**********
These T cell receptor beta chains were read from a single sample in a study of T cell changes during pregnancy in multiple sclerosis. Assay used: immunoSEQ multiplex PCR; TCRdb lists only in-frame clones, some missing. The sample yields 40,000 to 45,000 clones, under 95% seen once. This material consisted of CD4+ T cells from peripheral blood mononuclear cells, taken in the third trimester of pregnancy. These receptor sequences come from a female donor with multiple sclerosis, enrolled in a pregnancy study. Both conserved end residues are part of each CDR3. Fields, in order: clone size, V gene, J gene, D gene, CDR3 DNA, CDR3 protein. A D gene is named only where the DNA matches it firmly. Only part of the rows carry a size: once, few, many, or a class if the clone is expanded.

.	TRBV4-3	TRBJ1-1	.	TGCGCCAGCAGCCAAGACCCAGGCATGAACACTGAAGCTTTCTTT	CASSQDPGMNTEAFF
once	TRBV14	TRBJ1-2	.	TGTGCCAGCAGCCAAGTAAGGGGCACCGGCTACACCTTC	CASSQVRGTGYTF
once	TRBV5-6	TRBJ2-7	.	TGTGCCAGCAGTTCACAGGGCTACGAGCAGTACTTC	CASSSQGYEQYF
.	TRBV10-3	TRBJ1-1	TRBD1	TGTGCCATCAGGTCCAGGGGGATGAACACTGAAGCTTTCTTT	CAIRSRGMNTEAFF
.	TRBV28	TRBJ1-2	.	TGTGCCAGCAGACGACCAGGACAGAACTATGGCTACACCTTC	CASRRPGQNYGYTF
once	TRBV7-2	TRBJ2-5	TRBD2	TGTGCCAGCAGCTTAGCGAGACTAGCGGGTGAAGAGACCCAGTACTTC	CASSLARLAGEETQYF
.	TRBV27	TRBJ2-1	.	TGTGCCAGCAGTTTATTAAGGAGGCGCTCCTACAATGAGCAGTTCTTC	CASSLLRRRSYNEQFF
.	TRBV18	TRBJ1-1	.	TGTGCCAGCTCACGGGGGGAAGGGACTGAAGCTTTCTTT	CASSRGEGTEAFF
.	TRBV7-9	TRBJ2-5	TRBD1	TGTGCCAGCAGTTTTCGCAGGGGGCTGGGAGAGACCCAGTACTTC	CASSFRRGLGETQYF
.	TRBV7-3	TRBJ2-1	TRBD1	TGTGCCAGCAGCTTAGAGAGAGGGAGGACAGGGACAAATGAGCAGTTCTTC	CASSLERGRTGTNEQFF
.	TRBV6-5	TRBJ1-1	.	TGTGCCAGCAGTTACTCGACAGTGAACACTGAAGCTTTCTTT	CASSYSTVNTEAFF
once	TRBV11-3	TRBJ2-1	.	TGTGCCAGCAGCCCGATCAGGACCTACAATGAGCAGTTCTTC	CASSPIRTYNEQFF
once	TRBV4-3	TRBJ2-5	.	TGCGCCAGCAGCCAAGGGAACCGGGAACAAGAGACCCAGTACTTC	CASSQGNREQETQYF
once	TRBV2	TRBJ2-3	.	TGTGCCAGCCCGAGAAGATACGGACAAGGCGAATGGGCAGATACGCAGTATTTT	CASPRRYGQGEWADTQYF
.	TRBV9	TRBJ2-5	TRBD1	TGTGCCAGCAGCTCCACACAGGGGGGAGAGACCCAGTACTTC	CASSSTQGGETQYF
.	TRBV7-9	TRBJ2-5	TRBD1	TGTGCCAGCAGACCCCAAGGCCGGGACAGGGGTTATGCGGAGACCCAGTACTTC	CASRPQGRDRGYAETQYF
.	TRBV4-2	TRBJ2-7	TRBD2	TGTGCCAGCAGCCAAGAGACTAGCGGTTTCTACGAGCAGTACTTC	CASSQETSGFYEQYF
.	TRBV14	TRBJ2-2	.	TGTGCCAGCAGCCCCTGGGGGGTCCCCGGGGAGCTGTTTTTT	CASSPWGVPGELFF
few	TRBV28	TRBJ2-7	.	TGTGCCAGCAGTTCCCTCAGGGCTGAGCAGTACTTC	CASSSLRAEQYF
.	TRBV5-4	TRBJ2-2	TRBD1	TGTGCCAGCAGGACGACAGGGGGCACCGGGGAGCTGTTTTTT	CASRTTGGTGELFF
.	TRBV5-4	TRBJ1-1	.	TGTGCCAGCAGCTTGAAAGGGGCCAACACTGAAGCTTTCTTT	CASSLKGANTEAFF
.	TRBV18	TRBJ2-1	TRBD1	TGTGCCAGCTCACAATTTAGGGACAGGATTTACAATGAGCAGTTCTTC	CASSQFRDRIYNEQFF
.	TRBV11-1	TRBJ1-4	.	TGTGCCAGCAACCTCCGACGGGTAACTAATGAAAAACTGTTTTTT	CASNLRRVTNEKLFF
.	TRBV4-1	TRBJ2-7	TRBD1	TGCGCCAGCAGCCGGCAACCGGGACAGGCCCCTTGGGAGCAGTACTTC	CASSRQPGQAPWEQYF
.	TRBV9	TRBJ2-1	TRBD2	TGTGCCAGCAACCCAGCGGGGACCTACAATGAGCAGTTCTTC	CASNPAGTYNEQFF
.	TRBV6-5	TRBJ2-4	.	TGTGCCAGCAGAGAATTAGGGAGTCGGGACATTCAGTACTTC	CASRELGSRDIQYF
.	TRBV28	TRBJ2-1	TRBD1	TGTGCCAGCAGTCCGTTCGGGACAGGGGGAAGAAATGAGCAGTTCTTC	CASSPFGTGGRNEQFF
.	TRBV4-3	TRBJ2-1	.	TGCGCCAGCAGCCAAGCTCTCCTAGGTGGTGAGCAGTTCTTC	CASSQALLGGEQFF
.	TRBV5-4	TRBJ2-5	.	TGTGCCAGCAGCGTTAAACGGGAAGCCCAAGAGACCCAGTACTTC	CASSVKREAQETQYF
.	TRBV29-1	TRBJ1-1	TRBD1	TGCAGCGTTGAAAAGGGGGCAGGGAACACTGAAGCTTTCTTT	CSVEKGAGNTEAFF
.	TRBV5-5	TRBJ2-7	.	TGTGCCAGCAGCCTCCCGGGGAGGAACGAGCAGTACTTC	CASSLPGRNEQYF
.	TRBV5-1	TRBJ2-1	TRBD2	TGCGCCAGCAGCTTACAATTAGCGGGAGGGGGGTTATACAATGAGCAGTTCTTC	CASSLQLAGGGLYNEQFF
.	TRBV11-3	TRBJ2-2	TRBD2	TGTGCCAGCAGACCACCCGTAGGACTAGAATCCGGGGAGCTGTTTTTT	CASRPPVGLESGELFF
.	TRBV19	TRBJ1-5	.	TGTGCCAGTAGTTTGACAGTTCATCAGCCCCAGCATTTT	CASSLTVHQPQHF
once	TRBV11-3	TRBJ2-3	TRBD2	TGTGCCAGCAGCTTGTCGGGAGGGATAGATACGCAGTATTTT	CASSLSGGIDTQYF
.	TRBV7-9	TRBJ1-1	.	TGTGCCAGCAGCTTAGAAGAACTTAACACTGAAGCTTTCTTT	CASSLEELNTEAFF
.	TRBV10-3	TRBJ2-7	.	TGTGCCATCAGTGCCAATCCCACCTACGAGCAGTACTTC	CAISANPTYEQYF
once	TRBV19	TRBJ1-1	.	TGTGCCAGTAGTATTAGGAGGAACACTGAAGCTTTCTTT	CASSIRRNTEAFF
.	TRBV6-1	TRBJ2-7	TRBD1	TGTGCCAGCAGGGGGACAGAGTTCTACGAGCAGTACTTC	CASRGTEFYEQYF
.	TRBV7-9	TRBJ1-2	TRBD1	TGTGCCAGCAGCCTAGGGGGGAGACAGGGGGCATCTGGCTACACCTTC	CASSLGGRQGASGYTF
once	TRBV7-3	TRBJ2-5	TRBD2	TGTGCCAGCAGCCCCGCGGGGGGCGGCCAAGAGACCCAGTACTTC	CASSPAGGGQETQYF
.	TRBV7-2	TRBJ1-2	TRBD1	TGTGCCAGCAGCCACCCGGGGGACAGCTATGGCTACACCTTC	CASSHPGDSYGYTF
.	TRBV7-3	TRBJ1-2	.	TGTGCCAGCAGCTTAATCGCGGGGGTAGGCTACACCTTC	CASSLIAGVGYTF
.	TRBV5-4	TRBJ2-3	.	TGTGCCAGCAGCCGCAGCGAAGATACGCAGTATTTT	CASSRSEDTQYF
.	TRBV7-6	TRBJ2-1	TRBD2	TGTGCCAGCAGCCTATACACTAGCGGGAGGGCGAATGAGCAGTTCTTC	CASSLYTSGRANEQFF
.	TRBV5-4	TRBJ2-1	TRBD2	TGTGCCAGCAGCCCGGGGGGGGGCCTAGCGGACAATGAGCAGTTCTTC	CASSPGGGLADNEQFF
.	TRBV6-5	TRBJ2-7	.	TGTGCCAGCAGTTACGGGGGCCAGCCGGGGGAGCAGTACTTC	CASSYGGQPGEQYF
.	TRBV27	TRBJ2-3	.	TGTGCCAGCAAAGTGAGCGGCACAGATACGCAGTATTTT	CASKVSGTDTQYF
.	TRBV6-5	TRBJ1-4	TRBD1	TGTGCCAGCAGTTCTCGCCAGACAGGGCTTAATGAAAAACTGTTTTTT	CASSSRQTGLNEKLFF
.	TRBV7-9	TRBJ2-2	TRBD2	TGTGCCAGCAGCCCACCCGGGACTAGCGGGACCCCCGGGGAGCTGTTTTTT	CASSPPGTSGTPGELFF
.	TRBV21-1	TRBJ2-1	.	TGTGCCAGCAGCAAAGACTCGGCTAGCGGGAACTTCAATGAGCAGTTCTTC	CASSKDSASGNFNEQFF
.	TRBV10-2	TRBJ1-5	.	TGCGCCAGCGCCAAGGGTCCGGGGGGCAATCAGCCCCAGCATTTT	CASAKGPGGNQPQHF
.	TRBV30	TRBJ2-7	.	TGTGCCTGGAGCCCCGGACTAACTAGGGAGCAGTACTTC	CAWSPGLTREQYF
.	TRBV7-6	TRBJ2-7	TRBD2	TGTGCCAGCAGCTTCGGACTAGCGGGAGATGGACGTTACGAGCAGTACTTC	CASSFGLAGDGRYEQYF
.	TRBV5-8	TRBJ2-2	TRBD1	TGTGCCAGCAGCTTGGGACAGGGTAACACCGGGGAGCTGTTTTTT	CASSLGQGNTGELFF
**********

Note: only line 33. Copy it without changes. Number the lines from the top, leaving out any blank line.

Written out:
.	TRBV5-1	TRBJ2-1	TRBD2	TGCGCCAGCAGCTTACAATTAGCGGGAGGGGGGTTATACAATGAGCAGTTCTTC	CASSLQLAGGGLYNEQFF